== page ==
But the trial was not really about Ryan. It was about Cesa and what its members feel is an infringement of their constitutional right to freedom of religious belief. Cesa maintains that its members' right to administer corporal punishment, which it calls "biblical correction", is clearly spelt out in the Bible. Proverbs 23 verses 13 to 14 instructs believers to "withhold not correction from the child, for if thou shall beat him with the rod he shall not die. Thou shalt beat him with the rod, and shalt deliver his soul from hell."
When corporal punishment was outlawed in schools on January 1 1997, Cesa, which represents 209 schools, applied to the Constitutional Court. Judge Pius Langa rejected the application. "If they [teachers] choose to take the risk of beating children knowing full well that the provision's constitutionality is under challenge then there should be no complaint if appropriate consequences follow their deliberate conduct," he said.
Ryan's conviction arose from an incident at Pinetown's Highway Christian Academy in March when a 13-year-old grade eight girl was given two strokes on the buttocks.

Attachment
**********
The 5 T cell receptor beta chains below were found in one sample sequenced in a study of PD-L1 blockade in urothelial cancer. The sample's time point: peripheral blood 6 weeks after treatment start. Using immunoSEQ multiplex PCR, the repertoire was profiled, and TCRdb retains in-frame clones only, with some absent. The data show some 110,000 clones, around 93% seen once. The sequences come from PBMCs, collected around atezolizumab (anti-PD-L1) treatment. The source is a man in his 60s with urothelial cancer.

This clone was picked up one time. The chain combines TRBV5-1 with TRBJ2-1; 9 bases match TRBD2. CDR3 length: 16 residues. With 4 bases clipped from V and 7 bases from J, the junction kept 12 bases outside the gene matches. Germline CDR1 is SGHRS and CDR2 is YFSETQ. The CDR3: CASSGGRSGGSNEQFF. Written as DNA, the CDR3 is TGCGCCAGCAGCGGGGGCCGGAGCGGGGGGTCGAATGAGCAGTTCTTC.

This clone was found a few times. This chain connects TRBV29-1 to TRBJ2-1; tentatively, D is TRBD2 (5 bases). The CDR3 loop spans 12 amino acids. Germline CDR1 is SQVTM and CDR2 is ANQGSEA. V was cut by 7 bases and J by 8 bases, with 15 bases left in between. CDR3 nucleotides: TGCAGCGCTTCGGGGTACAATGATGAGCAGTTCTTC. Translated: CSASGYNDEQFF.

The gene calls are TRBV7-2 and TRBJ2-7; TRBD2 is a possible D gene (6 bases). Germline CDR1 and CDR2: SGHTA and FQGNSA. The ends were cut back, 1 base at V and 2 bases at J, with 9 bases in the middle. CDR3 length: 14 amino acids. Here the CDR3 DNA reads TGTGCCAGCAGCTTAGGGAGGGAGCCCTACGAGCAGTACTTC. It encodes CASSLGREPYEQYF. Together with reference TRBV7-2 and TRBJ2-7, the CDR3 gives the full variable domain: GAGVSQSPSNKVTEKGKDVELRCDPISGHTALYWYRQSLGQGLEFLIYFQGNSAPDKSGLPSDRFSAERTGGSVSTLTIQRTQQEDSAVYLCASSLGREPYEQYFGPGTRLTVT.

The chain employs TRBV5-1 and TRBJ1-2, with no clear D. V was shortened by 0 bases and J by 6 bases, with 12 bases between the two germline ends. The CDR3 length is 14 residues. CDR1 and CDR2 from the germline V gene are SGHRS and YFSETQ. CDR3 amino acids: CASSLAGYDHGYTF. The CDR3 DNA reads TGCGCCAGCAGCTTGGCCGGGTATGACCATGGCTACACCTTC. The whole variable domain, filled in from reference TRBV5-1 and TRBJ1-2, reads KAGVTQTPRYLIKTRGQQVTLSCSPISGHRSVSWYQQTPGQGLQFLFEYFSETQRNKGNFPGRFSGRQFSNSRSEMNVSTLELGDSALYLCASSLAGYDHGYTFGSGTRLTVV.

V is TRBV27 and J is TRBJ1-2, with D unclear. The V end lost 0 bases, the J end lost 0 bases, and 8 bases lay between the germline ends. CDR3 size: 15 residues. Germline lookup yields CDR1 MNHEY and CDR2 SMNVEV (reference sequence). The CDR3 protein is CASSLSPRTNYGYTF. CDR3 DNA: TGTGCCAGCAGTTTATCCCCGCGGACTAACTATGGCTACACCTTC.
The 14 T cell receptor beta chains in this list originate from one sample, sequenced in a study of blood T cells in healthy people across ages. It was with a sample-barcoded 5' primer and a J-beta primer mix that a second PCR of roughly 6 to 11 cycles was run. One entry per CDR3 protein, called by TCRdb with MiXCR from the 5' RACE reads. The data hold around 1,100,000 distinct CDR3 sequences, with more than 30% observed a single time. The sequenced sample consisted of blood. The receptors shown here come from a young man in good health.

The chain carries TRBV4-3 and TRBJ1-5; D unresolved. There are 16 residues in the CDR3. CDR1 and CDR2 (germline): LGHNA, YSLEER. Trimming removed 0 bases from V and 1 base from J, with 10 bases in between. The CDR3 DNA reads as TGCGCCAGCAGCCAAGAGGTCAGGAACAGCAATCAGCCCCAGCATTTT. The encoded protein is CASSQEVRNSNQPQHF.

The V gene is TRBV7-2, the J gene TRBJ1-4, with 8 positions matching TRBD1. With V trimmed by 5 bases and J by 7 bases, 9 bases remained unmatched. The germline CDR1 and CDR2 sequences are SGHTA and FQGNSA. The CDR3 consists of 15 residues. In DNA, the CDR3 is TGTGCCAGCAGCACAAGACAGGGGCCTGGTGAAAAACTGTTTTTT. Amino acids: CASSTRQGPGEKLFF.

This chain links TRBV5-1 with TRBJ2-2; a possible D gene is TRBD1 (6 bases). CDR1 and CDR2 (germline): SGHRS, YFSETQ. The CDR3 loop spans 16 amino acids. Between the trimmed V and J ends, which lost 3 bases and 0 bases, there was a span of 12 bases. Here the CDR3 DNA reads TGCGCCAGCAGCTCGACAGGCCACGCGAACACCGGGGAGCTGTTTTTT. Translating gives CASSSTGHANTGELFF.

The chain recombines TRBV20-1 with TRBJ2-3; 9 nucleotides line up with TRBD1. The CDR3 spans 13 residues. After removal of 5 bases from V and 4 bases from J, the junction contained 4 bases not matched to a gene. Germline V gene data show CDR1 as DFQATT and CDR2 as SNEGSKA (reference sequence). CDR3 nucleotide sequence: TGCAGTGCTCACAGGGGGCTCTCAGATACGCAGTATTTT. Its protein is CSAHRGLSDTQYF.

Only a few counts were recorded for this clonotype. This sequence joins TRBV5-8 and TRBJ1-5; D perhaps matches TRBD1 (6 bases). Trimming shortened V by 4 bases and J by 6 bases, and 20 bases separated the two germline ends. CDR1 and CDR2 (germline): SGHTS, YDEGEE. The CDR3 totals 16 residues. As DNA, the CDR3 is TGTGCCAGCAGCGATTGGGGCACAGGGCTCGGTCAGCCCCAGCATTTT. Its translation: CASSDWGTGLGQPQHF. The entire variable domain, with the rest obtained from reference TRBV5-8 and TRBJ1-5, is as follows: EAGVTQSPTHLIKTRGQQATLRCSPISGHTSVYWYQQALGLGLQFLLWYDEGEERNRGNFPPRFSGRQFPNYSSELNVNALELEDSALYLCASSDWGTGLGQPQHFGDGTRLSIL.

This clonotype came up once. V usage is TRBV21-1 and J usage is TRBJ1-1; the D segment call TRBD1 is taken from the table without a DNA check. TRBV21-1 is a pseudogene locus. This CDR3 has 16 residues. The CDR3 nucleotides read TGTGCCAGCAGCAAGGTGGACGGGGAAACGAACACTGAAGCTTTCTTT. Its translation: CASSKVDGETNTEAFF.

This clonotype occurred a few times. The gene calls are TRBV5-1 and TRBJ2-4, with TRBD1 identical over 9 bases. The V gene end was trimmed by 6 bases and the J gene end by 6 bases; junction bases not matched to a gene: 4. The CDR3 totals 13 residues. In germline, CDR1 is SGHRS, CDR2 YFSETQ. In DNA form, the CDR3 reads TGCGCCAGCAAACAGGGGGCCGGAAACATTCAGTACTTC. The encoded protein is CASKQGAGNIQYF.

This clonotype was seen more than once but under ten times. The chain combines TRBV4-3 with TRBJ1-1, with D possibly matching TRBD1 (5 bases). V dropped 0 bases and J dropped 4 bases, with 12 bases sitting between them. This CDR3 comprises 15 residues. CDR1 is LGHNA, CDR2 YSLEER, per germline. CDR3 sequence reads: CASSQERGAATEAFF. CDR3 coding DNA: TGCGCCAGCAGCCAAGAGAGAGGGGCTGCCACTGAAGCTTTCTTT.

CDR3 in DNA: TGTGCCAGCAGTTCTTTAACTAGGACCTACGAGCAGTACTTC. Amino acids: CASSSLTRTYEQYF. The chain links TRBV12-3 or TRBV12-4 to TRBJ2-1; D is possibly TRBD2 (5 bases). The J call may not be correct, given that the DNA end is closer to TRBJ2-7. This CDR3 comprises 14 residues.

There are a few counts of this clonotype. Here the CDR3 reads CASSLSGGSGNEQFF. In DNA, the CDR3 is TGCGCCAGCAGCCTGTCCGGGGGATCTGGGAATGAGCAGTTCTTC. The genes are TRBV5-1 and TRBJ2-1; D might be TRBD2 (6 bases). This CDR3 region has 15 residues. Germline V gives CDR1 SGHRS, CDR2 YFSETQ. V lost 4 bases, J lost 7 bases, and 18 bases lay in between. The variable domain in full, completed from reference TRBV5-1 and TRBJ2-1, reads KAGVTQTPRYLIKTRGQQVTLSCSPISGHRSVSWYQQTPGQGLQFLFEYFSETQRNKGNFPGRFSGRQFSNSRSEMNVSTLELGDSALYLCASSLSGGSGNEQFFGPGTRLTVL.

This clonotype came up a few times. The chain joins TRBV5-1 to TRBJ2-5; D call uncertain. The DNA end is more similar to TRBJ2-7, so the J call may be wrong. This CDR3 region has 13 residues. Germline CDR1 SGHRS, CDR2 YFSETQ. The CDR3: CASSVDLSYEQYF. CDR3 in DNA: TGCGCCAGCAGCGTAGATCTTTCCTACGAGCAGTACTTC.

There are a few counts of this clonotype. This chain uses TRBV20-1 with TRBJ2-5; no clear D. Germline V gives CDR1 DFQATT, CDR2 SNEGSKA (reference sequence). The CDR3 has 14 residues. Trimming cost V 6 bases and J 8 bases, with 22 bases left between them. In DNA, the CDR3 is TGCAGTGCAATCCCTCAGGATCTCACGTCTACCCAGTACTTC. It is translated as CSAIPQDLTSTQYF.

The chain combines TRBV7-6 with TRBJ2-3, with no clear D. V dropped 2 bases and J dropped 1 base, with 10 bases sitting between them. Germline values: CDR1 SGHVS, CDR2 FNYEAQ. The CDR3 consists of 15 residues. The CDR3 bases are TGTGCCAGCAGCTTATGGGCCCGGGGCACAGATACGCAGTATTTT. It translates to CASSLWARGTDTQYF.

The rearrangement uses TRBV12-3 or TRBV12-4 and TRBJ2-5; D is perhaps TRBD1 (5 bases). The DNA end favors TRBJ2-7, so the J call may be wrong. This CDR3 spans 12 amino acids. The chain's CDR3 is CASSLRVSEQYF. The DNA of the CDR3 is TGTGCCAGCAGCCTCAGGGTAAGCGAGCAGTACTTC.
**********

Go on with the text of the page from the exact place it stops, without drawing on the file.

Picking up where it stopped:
After corporal punishment was outlawed, Cesa schools asked parents to sign a document authorising staff to administer corporal punishment whenever it was deemed necessary. The parents of the girl beaten by Ryan claimed that although they had signed the document, they had told the school principal, Chris Barnard, that if their daughter was to be beaten they should be advised in advance.
Barnard was away when the pupil was caned. Although Ryan has a standard seven education and is employed as a monitor (unqualified teaching assistant) it was felt her experience as a mother and grandmother qualified her to carry out the punishment.
The "corporal correction report" that the child took home afterwards recorded that her response to correction had been "screaming, shouting, trying to run from the room". When the parents read the report and saw their child's heavily bruised buttocks, they laid a charge of assault against Ryan.
The prosecution, after reviewing the circumstances surrounding the charges, declined to prosecute, believing that the indemnity signed by the parents made the beating legal. It was only when the Human Rights Commission intervened a few months later and pointed out that no person may sign away the rights of a child that the docket was reopened and justice took its course.
Cesa and Highway Christian Academy declined to comment on Ryan's conviction. Ryan's lawyer has been instructed to appeal.